Inside AFC South: Offseason Moves Under The Most Scrutiny
The 2020 offseason has been a pivotal one for the AFC South. Each of the four teams has made potentially franchise-altering roster moves, some of which will be under immense scrutiny throughout the season.
But which moves will be under the microscope the most once football commences and the Jaguars, Texans, Titans and Colts take the field again? To determine the answer, each of the Maven network's AFC South publishers has convened to discuss the topic.
Every year, NFL teams see their seasons completely hinge on the health of their roster. Teams snakebitten by injuries, such as the Jacksonville Jaguars in 2018, can see entire units of their team depleted, sending a season off course before it is truly able to get off the ground.
While every team will deal with injuries at one point or another over the course of a 16-game regular season, there are always some injuries that sting just a bit more. Each club has a key player they simply can't afford to miss time for one reason or another, and it is no different in the AFC South entering 2020.
So, who are the players throughout the Jaguars' division that each of the four teams simply can not afford to see miss action? We spoke with each of the AFC South publishers throughout our network to get the answers.
The most important position in football is the same one the Jaguars have made a potentially franchise-altering move at this season. For 2020, and likely the few years afterward, look for the Jaguars to be defined by their decision to trade quarterback Nick Foles to the Chicago Bears, opening the door for Gardner Minshew II as the opening day started in the fall.
There is no question that Minshew had a better 2020 season than Foles, though context is of course needed. Foles was given significantly fewer opportunities due to a Week 1 injury that sidelined him for eight games, in addition to being benched not even three full games into his return. Minshew was deserving of the job over Foles last season, but the thought for many at the beginning of the offseason was that Foles and Minshew would compete to see who start in 2020.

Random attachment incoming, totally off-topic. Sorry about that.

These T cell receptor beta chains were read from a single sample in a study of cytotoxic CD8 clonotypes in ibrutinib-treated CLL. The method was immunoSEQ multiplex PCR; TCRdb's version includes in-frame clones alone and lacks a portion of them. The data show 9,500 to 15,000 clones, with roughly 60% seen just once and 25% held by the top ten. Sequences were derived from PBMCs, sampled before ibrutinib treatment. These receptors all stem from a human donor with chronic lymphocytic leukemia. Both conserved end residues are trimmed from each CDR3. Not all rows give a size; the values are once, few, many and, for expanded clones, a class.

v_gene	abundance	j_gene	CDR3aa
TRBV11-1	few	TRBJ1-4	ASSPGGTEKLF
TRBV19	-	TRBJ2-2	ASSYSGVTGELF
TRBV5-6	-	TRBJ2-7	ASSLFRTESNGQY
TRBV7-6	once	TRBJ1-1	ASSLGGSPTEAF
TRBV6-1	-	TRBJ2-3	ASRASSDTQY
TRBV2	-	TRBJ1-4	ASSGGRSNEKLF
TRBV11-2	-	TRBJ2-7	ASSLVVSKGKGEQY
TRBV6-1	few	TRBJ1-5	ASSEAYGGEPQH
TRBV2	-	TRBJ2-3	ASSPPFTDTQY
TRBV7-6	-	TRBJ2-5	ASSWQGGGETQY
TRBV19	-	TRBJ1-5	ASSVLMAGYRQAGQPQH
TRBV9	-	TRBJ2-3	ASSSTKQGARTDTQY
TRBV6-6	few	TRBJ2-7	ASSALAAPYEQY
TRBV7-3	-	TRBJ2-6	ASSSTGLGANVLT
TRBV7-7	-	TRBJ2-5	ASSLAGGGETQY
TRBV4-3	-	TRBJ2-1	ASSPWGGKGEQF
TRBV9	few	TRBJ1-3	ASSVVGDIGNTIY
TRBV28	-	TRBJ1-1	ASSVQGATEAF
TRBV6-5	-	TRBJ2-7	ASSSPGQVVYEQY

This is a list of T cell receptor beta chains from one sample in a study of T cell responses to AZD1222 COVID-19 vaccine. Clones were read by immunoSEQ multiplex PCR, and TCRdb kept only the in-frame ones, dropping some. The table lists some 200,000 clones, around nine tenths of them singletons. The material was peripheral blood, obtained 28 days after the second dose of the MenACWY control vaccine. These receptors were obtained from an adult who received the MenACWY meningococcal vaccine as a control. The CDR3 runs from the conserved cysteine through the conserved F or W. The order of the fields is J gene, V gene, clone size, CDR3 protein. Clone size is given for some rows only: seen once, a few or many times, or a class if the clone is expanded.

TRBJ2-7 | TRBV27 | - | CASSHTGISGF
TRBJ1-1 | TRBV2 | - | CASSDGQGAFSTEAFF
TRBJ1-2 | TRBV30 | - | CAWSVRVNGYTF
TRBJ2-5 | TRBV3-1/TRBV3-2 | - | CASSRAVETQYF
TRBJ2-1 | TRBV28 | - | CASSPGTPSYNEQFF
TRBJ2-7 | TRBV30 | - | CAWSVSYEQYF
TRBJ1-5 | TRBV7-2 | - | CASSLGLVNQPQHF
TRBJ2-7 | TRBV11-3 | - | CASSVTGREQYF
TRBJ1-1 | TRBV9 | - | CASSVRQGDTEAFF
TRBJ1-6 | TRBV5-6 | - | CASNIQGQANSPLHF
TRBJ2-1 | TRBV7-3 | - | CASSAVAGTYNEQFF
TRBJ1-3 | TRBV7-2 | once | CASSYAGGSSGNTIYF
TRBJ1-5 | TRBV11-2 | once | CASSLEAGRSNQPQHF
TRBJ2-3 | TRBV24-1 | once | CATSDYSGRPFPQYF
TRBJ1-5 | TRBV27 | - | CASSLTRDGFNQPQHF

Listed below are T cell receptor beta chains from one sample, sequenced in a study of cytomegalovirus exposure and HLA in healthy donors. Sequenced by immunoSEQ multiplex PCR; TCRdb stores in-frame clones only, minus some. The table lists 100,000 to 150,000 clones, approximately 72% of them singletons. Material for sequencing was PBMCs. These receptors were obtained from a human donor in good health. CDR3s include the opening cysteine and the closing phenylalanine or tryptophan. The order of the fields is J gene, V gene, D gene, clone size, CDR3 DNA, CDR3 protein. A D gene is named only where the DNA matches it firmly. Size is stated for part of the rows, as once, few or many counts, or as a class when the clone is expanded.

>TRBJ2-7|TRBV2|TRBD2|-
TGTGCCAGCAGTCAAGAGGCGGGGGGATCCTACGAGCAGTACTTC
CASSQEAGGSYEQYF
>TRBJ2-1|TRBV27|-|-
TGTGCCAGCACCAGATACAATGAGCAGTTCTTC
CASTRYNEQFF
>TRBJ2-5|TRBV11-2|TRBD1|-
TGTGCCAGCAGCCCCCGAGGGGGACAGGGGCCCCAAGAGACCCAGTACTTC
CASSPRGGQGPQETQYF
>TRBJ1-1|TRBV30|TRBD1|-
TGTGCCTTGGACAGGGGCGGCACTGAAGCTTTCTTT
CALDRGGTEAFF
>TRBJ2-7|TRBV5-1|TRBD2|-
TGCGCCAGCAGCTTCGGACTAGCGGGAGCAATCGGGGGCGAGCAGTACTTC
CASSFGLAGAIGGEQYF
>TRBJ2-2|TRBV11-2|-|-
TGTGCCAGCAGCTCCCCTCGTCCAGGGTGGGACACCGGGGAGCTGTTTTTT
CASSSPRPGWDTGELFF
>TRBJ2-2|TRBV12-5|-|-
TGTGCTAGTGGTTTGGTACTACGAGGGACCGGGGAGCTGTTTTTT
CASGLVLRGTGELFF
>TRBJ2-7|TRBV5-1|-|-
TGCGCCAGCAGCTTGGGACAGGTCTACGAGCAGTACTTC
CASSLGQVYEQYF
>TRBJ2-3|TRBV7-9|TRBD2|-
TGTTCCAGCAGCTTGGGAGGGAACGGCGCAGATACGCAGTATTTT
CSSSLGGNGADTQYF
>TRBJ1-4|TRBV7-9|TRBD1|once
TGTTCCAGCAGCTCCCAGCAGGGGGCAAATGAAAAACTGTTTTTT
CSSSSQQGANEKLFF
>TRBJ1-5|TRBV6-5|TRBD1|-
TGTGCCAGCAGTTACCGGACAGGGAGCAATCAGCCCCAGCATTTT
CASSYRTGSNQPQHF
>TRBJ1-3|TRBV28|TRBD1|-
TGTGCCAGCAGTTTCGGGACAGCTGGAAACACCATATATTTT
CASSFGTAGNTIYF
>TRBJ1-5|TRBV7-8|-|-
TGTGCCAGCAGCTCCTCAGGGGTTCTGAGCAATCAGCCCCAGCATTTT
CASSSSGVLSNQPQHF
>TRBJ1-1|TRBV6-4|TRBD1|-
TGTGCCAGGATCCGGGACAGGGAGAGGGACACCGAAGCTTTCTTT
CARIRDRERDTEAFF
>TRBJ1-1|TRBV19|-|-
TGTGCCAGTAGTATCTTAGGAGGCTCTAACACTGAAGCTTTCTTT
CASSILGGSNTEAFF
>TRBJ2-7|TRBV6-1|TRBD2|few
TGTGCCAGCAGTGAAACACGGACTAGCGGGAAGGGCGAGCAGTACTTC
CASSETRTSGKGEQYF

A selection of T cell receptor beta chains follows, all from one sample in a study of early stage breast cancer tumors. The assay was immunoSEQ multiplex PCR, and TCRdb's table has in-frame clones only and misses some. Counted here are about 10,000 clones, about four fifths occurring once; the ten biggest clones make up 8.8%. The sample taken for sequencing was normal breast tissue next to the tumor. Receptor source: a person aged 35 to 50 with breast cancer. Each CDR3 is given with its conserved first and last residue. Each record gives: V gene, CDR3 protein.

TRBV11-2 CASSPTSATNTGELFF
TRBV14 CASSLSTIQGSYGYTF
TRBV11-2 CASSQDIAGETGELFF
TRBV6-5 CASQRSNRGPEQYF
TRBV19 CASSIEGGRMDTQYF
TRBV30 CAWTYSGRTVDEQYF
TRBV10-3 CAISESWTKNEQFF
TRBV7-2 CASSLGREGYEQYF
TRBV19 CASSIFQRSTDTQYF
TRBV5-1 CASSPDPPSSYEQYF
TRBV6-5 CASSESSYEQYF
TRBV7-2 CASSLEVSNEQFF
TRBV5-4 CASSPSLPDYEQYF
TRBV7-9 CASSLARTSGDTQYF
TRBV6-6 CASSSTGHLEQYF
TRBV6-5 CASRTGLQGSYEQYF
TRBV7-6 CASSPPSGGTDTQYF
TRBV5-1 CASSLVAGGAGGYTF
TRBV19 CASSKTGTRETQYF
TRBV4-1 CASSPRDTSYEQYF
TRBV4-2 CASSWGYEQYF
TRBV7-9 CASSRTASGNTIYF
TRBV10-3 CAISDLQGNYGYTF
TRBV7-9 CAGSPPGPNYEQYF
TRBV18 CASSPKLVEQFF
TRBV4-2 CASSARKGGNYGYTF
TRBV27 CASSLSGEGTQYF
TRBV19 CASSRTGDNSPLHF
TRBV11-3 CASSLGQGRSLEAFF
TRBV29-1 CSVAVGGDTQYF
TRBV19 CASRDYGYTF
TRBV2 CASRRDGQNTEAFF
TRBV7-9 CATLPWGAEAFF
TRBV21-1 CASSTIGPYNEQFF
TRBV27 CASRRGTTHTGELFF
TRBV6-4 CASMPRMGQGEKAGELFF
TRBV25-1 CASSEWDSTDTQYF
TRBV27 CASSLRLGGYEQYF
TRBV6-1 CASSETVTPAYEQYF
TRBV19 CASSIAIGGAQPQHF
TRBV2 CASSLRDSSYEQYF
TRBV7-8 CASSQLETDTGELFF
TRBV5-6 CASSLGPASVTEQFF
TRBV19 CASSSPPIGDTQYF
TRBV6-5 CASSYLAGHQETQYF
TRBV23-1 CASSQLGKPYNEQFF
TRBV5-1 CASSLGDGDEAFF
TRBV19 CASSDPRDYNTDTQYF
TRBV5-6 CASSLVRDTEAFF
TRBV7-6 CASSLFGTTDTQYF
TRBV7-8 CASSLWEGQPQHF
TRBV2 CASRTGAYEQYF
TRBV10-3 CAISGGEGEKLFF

The Jaguars made their decision long before Week 1, however. They opted to trade Foles to Chicago for a 2020 fourth-round pick (which they'd later use to select backup linebacker Shaquille Quarterman), eliminating any need for competition.
One can argue it was the right move since Minshew has more upside, but there is merit to the point that Foles, while inconsistent, has proven more throughout his career. All of Jacksonville's bets are on Minshew this year, but in the event he fails, it will likely wondered what the team could've done under Foles' watch.
-- John Shipley, JaguarReport
The Titans transitioned to a 3-4 base defense in 2014 and with each passing year the desire to see an edge rusher who obliterates blocking schemes and terrifies opposing quarterbacks has intensified.
At the start of the offseason, that position once again loomed as one of their most pressing needs.
The only thing general manager Jon Robinson did to address it was to sign free agent Vic Beasley to a one-year, $3.5 million contract. The 27-year-old Beasley (he will turn 28 next week) did lead the NFL with 15 1/2 sacks in 2016, which earned him Pro Bowl and first-team All-Pro recognition. In his other four seasons with the Atlanta Falcons he averaged 5 1/2 sacks and never produced more than eight.
Beasley follows Cameron Wake, a free addition in 2019 who was cut after year one of a two-year contract.